Please join us on the 10th of March at 5:30 (Lecture Theatre B, David Hume Tower) for a lecture by experimental architect, visionary writer/thinker Rachel Armstrong. The talk, entitled On Liquid Life: Towards Microbial Architectures, will discuss Rachel’s pioneering work in the field of living architecture, and her vision for an ecological design paradigm.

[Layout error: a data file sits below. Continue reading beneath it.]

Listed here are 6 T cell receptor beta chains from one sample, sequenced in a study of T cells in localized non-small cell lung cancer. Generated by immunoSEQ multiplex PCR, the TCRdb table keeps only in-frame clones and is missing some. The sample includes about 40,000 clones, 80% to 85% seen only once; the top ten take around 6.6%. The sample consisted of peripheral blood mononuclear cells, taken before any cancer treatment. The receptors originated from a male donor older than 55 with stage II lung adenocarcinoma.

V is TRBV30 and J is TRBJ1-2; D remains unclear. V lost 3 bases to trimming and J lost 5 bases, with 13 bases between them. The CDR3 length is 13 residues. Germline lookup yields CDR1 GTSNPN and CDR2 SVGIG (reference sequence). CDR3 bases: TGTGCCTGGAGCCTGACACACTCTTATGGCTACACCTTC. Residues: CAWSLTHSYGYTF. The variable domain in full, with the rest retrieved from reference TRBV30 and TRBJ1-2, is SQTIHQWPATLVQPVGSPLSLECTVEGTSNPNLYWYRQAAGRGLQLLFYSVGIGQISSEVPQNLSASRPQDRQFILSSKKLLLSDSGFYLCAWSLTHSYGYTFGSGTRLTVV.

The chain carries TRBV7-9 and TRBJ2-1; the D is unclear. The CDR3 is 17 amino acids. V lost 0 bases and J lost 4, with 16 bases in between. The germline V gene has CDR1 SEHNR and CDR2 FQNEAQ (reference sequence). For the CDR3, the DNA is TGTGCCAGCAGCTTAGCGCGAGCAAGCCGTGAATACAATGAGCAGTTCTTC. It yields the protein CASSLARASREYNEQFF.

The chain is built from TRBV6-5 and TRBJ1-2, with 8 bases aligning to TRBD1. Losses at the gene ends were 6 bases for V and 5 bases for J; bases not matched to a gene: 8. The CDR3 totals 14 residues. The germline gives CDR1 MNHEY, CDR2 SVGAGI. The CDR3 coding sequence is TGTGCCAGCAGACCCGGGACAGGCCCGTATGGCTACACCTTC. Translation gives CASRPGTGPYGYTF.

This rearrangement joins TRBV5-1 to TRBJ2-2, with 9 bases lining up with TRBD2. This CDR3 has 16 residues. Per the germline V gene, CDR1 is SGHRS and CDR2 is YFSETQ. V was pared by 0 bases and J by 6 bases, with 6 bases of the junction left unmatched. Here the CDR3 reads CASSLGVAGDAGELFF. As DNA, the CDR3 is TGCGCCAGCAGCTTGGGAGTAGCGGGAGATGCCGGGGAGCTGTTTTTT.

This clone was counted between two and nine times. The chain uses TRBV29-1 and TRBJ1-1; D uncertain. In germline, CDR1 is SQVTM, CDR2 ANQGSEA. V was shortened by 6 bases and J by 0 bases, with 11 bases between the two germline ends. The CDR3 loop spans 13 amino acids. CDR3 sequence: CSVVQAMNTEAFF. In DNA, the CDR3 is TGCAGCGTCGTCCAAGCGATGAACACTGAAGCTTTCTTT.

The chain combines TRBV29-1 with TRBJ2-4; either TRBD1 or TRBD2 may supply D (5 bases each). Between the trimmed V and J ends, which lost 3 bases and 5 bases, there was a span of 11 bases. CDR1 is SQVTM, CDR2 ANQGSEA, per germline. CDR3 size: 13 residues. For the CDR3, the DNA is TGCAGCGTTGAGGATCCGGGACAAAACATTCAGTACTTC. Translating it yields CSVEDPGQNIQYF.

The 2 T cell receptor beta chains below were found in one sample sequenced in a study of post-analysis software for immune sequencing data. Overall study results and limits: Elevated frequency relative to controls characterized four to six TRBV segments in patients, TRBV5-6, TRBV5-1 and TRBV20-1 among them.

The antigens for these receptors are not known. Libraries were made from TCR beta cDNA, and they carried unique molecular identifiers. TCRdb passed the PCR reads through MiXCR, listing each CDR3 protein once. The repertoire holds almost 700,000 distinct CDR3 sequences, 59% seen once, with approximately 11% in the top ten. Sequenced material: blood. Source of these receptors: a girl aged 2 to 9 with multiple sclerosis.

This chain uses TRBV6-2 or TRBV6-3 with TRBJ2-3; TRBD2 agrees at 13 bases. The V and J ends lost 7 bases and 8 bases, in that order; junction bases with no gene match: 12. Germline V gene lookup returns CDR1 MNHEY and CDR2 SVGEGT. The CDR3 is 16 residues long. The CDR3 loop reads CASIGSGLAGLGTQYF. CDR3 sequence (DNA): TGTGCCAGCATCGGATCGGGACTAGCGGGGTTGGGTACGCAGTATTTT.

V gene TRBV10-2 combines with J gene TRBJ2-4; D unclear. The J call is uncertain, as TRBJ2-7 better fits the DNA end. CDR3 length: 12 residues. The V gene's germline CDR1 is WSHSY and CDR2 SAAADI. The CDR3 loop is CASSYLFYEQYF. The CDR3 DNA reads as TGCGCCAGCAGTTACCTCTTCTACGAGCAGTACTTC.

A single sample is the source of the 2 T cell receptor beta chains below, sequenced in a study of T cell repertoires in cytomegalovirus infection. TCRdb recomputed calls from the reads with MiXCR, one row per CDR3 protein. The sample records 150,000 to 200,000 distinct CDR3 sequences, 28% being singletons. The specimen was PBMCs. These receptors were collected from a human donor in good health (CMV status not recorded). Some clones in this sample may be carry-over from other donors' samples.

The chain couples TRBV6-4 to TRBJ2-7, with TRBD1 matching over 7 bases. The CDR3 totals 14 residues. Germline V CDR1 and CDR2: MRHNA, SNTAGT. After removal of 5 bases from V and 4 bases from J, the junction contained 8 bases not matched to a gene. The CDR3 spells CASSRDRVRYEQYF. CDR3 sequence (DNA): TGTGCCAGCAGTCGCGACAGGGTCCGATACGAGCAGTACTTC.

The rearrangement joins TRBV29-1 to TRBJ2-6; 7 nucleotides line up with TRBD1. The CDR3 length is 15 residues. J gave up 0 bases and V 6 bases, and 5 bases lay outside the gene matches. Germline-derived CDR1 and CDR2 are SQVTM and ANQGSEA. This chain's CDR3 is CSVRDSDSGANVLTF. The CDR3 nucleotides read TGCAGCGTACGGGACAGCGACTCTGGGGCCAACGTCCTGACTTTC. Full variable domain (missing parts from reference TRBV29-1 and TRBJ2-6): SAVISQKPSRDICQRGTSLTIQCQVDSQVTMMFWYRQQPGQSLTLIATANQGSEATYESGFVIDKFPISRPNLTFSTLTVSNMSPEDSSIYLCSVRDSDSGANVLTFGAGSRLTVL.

Rachel Armstrong is Professor of Experimental Architecture at the School of Architecture, Planning and Landscape, Newcastle University, United Kingdom. Her work explores the transition from an industrial era of architectural design to an ecological one. Combining a new materialist philosophy with a technical practice grounded in medicine and shaped by principles from the origins of life sciences, her interests are applied through the technology of living systems, where a better understanding and application of these principles may lead us to develop livelier and genuinely sustainable habitats. Working with matter at far from equilibrium states, her research spans multiple scales to establish how our buildings can incorporate some of the properties of living systems and so become ‘living architectures’. Having been coordinator for the 3.2M euro FET Open Living Architecture1 project (April 2016-June 2019) she now coordinates the Active Living Infrastructures: Controlled Environment (ALICE) EU Innovation Fund. Winner of the English Women’s Awards, North, for Services to Science and Technology, 2019, she has been profiled in the RIBA Journal, 2018, is a Rising Waters II Fellow with the Robert Rauschenberg Foundation (April-May 2016), a Fellow of the British Interplanetary Society (2016), is a TWOTY futurist 2015, and a 2010 Senior TED Fellow. She is also a conceptual founder and Board Member of the Hub for Biotechnology in the Built Environment (HBBE), which is a collaboration between the universities of Newcastle and Northumbria and is the Founder of the Experimental Architecture Group whose work has been published and exhibited internationally.